And you’ve got to do this stuff to get refreshed.

TS:  That’s what I think it is, too.  I made up these songs to blow off steam while I was making up the other ones [for The Excitement Plan].  And maybe I’ll steal a lyric from one of these songs for the next album, you know?

I think it’s really important for other musicians to find out about what the performance experience is like for people like you.  People don’t really talk about that stuff too much, stuff that’s not just career-oriented, but the personal experience.

TS:  Of just being a travelling performer, you mean?

Yeah, and being on stage, you know, actually doing the performing.  Because so much of what you do is getting yourself so you can be in a place where you are actually doing the performing.

TS:  Yeah, and especially when you do interviews, people do often really focus on all that other stuff.

“How do you become a success?”

TS:  Yeah.  “How’d you get there?  How did you guys get there?  You went on at 9, but how’d you get there?”  “We rode in a car, man, from the hotel.”  I tend to notice that the people that don’t give a shit about that stuff hang around, and the people that do, sometimes they make it, but when they make it they get bored and go home.

When you’re onstage and you’re in the middle of performing, do you feel like yourself, or do you feel like somebody else?

TS:   Hmm.  That’s a good question.  I guess myself.  I don’t know the answer to that one.  You know, that’s one of the big questions.  You’ve got to know yourself to answer that, and I’m not there yet.  Some people really know themselves.  I’ve never been one of those people.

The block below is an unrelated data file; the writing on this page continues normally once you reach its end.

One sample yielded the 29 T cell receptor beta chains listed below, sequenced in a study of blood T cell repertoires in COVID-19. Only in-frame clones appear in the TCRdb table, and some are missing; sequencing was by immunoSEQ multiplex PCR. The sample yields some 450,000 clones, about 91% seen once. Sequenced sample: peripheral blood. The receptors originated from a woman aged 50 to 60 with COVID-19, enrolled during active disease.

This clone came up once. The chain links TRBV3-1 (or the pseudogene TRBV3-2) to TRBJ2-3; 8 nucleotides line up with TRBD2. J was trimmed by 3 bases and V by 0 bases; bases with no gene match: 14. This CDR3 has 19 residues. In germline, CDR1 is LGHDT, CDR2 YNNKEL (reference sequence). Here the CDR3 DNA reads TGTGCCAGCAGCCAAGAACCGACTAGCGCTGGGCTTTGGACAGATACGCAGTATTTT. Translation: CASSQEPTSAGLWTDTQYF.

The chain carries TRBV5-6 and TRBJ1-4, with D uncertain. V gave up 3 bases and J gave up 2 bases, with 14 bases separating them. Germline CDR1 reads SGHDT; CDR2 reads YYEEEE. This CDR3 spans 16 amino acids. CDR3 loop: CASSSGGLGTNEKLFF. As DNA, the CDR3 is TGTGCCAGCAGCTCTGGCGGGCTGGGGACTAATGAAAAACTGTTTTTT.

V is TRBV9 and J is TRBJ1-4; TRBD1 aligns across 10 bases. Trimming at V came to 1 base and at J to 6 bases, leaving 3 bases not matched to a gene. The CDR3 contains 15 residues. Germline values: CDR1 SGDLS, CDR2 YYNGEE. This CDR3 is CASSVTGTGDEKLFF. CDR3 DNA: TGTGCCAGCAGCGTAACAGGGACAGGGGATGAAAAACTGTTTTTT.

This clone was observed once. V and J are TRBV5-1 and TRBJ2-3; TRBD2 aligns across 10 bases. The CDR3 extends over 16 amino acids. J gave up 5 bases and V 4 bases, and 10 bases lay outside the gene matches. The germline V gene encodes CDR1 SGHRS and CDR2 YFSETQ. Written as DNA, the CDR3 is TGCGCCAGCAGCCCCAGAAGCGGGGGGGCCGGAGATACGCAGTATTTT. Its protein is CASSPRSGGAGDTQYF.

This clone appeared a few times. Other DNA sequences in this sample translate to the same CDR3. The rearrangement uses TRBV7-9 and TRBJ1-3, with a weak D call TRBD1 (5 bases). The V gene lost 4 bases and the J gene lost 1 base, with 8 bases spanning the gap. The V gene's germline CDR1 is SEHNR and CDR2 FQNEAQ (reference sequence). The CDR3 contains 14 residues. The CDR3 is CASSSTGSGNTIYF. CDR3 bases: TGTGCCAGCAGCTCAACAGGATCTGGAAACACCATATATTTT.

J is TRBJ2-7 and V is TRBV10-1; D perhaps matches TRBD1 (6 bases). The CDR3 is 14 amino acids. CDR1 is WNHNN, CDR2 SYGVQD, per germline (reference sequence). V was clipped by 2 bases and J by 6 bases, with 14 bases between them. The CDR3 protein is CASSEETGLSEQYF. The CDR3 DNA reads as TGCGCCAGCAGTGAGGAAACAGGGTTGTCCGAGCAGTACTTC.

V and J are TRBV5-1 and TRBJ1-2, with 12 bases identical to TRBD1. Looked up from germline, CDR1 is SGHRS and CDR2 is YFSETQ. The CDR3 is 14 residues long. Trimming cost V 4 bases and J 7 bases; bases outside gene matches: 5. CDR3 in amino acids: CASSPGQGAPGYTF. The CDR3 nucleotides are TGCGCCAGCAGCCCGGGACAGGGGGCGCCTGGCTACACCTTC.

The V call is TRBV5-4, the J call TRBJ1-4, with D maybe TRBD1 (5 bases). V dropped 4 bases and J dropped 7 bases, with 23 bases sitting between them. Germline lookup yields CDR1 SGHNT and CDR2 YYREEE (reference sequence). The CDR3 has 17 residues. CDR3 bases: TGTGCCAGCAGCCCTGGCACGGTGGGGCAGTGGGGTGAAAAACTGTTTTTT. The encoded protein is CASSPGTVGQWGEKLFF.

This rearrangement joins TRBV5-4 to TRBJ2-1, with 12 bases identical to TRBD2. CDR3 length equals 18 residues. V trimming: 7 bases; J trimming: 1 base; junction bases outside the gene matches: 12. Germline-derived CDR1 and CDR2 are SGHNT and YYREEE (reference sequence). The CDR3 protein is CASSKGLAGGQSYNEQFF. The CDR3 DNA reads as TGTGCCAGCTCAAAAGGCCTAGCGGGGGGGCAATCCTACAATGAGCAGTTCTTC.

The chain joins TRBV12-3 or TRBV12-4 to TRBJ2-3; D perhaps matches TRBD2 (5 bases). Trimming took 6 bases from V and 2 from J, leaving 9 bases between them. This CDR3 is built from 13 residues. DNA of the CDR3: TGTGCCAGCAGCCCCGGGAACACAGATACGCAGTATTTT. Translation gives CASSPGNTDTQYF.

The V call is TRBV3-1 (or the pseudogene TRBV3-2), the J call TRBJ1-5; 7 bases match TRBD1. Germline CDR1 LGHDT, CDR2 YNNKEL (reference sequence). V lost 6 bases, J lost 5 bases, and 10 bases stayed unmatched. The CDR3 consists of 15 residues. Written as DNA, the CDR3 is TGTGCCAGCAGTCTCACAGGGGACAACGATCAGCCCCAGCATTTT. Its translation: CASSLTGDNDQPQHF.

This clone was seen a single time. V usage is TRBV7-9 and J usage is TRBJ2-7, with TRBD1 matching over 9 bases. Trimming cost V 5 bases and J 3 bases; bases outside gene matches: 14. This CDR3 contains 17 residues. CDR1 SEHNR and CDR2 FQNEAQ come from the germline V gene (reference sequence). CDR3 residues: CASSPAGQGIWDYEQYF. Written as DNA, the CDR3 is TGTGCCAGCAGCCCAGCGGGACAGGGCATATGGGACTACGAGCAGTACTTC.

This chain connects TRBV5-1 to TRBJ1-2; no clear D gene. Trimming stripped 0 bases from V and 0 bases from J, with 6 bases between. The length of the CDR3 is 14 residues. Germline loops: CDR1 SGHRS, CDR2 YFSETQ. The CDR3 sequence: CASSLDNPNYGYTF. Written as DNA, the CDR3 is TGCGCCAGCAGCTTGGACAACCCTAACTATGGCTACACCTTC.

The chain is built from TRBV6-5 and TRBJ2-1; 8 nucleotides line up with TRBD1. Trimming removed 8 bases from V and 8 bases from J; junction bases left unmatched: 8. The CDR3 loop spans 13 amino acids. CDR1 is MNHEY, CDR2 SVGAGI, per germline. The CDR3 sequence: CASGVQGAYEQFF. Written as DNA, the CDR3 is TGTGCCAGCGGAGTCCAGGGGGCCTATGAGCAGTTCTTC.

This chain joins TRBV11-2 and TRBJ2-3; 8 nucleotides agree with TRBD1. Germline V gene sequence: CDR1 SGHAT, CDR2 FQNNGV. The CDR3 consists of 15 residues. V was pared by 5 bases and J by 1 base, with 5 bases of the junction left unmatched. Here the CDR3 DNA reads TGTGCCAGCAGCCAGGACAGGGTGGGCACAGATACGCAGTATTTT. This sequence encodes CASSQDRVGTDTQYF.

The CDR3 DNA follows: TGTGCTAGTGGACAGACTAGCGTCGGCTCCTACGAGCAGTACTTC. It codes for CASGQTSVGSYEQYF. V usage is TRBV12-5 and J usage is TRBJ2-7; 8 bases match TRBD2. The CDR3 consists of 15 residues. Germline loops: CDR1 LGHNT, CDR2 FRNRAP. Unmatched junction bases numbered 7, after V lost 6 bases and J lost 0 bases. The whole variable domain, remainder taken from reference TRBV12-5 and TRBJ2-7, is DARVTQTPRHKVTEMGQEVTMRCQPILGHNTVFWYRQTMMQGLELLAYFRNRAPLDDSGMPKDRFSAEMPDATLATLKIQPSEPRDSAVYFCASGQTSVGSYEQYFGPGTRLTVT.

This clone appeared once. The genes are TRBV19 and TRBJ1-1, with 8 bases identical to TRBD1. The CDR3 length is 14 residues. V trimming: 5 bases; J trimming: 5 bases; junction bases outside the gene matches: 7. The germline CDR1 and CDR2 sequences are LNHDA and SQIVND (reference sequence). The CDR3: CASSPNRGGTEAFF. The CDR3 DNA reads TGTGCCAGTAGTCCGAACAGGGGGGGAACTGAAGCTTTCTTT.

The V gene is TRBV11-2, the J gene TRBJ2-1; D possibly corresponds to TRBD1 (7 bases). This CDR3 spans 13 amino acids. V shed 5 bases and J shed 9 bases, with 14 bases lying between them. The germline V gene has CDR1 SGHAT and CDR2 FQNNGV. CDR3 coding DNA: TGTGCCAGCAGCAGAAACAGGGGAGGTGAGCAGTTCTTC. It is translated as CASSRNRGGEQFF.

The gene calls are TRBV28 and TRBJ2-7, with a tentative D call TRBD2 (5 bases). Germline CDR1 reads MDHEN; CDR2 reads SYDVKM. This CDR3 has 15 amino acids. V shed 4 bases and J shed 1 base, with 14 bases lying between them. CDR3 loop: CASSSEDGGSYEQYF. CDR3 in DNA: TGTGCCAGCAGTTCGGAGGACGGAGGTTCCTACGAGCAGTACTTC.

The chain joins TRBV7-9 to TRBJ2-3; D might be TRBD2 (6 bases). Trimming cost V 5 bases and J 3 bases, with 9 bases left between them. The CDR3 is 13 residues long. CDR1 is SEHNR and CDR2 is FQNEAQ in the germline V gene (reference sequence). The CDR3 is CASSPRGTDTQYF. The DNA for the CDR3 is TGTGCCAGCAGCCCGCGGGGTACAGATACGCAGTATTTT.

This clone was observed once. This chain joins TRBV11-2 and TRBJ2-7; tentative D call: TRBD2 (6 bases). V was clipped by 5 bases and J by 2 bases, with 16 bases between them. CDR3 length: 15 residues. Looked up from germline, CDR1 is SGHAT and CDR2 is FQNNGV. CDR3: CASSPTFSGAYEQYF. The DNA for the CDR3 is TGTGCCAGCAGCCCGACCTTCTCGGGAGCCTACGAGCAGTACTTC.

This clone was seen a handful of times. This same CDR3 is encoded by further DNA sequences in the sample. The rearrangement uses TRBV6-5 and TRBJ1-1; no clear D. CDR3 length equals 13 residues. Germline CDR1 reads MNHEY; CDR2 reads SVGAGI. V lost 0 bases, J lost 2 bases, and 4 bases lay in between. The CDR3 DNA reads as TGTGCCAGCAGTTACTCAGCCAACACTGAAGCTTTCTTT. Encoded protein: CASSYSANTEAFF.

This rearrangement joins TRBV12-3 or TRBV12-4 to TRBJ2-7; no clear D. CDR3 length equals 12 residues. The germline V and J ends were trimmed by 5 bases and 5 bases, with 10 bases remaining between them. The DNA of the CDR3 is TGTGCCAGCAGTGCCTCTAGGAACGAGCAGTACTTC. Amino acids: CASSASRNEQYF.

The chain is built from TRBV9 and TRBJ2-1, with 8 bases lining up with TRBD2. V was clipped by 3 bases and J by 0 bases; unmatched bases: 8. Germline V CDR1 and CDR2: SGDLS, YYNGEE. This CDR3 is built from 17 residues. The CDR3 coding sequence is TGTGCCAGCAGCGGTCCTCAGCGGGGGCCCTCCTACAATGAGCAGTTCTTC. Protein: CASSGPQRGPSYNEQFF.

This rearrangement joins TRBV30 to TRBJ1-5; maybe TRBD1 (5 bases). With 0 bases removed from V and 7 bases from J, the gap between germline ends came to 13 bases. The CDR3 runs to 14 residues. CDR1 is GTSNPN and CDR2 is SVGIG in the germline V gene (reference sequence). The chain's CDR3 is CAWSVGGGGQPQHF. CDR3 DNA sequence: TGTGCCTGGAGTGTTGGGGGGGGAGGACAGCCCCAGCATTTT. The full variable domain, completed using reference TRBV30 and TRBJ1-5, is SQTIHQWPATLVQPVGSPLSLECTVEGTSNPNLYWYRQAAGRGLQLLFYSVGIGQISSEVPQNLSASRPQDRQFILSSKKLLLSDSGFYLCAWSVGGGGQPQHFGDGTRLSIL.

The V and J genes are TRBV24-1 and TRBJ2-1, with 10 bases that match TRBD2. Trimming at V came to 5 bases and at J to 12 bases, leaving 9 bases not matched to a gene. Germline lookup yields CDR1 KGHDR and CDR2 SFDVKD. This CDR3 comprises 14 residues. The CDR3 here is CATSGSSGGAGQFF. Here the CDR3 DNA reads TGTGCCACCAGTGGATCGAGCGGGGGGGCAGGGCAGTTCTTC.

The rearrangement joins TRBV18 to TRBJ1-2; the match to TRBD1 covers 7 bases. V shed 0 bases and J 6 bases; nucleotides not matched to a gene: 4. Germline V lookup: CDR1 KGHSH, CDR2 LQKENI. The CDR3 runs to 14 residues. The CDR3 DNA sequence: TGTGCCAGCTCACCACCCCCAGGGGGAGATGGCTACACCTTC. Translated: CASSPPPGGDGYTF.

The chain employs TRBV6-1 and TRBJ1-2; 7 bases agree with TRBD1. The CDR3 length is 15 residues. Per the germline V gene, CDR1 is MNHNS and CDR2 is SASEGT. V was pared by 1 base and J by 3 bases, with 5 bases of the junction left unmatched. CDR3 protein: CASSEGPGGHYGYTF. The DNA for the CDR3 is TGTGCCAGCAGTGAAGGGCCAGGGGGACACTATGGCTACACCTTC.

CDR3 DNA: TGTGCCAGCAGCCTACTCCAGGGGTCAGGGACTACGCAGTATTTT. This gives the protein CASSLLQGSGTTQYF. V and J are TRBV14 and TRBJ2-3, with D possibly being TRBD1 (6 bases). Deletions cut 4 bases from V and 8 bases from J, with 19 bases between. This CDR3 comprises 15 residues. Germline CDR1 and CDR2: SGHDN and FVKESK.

To have a sense of “what I am”.

TS:  Yeah, I can’t even think of it like that.  I’m like, oh yeah, I play, I play all the time, just hours, you know?  I mostly play.  I wonder when I’m most myself.  My wife would probably know that, or even what that would mean.  Because I didn’t grow up like some kind of gypsy singer – I just convinced myself that I was that one day when I was, like, 18.  And eight hundred million miles later…

Do you feel like your sense of things, does that click or shift in a different way when you actually walk out on the stage?  Some people describe it as sort of a thing that they put on, and then they take it off when they go off.  Some people, it’s just a different part of their brain clicks in, like they’re shifting from first to second.

TS:  Yeah, I don’t do any of that.

So it’s a pretty seamless transition for you.  “I’m off the stage, and I’m on the stage, and then I’m off the stage.”